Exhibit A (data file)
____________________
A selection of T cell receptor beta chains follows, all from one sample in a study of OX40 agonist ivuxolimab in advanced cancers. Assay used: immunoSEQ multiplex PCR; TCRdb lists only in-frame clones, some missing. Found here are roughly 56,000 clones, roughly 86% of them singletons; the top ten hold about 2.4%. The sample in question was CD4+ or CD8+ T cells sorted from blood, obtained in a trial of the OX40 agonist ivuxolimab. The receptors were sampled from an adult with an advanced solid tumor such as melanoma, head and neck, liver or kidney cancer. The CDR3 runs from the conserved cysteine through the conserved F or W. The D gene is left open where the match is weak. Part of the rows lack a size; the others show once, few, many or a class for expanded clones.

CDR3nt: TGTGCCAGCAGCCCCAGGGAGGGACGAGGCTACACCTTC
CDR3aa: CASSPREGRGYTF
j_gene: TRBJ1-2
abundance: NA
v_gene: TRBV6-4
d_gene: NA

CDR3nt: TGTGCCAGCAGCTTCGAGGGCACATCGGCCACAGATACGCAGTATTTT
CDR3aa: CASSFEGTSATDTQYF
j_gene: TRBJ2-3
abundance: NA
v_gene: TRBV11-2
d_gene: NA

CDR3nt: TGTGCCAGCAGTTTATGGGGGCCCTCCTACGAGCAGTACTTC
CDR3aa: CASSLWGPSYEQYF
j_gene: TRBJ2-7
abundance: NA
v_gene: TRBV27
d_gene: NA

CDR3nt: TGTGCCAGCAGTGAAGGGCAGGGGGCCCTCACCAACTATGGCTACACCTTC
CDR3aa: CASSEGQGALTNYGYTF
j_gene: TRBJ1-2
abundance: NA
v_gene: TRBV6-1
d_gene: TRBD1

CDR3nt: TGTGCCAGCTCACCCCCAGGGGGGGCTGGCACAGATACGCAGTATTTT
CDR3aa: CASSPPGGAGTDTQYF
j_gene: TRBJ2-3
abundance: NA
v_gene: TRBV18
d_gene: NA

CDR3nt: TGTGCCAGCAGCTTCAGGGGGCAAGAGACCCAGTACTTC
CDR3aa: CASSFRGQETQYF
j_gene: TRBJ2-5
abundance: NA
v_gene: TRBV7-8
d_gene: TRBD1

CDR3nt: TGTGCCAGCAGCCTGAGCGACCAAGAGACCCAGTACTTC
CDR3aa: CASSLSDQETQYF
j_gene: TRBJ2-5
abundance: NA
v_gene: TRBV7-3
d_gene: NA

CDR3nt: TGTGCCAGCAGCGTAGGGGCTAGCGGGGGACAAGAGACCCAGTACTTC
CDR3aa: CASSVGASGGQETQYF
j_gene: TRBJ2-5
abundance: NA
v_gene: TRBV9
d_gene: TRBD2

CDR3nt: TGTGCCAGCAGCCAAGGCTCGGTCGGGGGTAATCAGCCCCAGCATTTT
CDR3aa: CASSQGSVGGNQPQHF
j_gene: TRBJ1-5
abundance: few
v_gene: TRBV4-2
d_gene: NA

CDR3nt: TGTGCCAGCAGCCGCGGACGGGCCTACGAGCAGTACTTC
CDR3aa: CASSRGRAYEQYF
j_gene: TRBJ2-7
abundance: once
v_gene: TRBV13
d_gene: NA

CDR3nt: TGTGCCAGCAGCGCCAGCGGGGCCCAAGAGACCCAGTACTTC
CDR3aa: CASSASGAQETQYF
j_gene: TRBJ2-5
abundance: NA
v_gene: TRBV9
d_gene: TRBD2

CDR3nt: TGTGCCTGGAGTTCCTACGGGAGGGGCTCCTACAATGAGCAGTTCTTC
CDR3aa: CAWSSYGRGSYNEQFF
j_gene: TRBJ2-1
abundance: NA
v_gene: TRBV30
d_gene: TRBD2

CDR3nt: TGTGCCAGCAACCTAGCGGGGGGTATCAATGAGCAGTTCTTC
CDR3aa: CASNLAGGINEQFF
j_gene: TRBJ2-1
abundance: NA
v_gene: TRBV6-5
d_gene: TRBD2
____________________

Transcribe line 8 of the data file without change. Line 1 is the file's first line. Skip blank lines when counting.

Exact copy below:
CDR3nt: TGTGCCAGCAGCTTCGAGGGCACATCGGCCACAGATACGCAGTATTTT